While rest of the world moves to mobile payments, US prefers plastic

Roy PerssonVice President
January 23, 2018, 8:30 PM GMT+0

Credit card usage is higher in the US than anywhere else in the world

As countries across the world search for speedier, more convenient ways to pay, one question runs across everyone’s mind – what role will cash play in this future? In a global study on how people in the US, UK, China, Indonesia, Denmark, Sweden, and Germany pay day-to-day, YouGov reveals that while some consumers propel their countries towards a cashless society using mobile payments, Americans in particular are skeptical of the method – and prefer plastic.

The international report, Cashing-in Globally, begins by addressing the ways people across the world pay for in-store purchases. Nearly three-quarters of Americans (72%) say they use cash to pay sometimes, ranking the US fifth among countries surveyed like Indonesia (92%), Germany (89%), China (86%), and the UK (82%) all of whom boast higher rates of cash purchases.

But plastic is the new king of the era, and YouGov Profiles data confirms that the US leads credit card usage with nearly nine in ten Americans (86%) saying they sometimes use cards to pay for their purchases. In the US, the most popular form of credit card payments is with a chip (47%), followed by a third who swipe (34%) and a few who use contactless cards (5%). The countries closest to saying they use credit cards nearly as much as the US are the UK (79%) and Sweden (76%).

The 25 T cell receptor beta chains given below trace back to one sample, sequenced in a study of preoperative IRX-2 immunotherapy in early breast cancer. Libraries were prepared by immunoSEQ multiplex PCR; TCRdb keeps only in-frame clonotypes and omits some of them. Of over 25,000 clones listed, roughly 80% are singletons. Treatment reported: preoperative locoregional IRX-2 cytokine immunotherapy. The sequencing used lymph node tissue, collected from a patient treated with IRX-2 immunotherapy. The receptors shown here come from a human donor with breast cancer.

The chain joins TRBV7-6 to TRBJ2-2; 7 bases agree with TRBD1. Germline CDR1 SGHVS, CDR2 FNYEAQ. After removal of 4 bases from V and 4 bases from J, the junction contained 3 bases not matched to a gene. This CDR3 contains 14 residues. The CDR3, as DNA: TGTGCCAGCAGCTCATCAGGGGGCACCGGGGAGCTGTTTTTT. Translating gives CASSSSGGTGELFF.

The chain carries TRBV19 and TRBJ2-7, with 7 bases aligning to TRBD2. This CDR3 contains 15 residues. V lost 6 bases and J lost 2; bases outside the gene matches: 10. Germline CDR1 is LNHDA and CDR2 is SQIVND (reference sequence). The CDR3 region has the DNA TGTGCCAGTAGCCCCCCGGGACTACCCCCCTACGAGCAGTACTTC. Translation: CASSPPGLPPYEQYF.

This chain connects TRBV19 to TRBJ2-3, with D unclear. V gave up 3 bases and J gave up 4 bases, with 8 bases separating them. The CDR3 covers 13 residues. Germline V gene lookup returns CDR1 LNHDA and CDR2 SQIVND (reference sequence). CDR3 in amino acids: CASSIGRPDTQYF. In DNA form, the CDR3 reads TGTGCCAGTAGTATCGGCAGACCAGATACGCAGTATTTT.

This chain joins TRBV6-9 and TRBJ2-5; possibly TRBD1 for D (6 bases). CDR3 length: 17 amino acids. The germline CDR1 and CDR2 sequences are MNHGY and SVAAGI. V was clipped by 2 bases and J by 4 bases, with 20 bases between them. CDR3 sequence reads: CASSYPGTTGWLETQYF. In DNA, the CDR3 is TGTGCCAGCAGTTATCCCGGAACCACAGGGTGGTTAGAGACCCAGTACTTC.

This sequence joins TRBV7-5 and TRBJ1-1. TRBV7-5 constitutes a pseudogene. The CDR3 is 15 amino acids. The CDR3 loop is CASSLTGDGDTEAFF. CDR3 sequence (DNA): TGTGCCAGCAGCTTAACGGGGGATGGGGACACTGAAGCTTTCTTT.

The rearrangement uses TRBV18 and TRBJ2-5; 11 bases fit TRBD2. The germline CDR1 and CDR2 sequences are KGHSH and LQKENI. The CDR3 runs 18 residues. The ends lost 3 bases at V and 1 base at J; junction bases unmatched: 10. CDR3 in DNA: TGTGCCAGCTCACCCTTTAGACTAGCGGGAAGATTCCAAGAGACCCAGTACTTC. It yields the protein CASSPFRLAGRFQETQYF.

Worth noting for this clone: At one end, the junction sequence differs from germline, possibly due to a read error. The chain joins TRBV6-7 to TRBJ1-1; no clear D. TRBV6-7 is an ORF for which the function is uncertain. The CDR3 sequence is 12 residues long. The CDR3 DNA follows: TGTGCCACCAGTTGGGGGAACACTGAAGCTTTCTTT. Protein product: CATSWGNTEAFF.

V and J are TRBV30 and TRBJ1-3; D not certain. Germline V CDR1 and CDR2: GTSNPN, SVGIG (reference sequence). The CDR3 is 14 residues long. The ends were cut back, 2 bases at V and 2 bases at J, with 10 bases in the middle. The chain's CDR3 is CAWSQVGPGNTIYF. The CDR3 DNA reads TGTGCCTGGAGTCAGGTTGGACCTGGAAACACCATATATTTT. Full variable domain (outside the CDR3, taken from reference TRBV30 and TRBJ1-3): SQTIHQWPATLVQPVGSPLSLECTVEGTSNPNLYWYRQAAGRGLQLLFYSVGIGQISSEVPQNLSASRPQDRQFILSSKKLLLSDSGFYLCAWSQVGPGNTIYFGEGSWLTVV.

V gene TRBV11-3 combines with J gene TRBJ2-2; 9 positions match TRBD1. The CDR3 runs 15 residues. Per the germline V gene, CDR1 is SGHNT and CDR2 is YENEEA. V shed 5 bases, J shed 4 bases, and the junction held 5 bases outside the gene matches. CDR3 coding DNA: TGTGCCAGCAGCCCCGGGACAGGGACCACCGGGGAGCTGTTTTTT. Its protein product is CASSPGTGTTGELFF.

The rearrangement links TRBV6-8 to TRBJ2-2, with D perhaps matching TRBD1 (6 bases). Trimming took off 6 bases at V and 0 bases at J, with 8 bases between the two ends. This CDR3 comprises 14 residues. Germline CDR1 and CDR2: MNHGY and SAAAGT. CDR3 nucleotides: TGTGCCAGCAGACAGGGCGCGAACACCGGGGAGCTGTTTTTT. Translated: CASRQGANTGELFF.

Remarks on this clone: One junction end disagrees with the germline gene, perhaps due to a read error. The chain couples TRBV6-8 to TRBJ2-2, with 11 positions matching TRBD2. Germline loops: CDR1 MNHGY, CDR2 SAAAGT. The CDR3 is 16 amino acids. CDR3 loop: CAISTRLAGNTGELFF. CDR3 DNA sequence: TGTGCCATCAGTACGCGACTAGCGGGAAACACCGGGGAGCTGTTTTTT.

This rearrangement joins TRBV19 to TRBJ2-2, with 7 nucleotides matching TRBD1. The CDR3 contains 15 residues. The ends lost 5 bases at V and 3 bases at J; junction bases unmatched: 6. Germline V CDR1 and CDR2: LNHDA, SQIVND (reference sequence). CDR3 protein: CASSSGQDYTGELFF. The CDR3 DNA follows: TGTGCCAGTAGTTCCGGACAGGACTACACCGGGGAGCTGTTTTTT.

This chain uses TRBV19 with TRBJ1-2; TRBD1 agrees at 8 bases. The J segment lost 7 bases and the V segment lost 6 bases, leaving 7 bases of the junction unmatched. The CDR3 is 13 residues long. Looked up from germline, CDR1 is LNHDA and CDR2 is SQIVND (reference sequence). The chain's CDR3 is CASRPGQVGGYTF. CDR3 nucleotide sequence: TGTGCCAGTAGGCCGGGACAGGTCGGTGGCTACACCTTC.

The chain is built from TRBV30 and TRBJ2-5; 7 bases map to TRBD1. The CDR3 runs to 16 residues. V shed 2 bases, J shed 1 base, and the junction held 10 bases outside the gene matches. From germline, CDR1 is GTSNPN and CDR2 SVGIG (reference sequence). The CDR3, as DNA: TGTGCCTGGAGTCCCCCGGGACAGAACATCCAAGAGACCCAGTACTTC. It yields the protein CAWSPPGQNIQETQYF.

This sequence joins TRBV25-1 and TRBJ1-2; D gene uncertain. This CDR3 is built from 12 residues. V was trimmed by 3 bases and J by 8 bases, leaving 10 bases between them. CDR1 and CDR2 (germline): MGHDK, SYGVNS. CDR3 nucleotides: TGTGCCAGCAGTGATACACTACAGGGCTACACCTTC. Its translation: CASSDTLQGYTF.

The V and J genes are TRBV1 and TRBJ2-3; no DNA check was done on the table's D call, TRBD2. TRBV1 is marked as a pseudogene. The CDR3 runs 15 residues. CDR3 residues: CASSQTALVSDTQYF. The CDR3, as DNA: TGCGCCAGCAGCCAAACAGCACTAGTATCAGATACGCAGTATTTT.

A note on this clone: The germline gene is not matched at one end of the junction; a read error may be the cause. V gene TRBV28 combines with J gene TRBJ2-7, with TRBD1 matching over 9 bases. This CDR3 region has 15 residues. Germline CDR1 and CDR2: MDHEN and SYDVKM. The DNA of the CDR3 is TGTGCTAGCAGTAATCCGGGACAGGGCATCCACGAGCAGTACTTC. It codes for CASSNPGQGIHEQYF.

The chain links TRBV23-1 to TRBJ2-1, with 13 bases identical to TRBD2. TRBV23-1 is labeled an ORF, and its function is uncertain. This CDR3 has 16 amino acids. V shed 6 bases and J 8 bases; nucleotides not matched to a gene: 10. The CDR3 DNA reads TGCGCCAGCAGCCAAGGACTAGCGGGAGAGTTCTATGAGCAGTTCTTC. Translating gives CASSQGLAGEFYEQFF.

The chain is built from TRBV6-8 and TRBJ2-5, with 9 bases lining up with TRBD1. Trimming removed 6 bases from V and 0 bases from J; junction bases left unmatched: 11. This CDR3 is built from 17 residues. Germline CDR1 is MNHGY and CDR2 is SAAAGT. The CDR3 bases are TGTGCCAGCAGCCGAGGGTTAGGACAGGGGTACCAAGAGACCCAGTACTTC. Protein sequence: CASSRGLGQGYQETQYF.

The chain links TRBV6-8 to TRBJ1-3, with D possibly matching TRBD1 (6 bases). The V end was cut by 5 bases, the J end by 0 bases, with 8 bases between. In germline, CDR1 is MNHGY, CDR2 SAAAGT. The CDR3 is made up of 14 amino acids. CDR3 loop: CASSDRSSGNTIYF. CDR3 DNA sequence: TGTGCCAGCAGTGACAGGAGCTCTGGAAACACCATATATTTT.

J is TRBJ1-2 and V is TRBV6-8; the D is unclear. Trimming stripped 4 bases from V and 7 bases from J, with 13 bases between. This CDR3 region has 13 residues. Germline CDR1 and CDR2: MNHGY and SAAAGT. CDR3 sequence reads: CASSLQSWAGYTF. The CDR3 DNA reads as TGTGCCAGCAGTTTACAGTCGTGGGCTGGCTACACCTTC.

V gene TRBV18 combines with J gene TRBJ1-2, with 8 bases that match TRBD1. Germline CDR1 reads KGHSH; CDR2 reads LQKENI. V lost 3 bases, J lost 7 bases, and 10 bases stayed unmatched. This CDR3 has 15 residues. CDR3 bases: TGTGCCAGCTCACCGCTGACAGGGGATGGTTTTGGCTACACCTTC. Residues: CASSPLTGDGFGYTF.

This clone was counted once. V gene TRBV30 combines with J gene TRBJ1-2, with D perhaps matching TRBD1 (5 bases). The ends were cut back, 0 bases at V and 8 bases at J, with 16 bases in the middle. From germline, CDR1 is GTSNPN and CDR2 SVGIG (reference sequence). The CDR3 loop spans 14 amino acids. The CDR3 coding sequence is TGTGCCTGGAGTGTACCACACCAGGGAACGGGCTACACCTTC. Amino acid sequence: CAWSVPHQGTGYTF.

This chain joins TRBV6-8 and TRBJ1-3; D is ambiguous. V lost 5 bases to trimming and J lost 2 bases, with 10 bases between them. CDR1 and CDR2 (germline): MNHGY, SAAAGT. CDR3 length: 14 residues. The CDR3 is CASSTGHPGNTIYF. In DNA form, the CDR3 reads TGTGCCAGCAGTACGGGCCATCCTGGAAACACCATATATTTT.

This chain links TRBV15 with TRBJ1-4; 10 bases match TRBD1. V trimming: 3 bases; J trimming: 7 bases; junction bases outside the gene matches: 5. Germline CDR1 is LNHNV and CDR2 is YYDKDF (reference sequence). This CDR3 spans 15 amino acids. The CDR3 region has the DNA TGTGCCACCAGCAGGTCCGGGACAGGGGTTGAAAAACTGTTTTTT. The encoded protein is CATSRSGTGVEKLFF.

The report is especially timely considering less than one in five Americans (19%) say they use cash every day. To put that in a global perspective, only consumers in Denmark (7%) and Sweden (6%) use cash less than the US while those in Indonesia (80%), China (34%) and Germany (33%) lead all countries in daily cash usage.

But a fully cashless society isn’t necessarily in the works; a quarter of Americans (26%) say the nation will never be without cash. Less than half (46%) believe that the US will ever be a cashless society – the lowest percentage of belief of all the countries surveyed. Three-quarters of Indonesian consumers believe that someday their country will be fully cashless followed by Danish (68%) and Swedish (67%) consumers.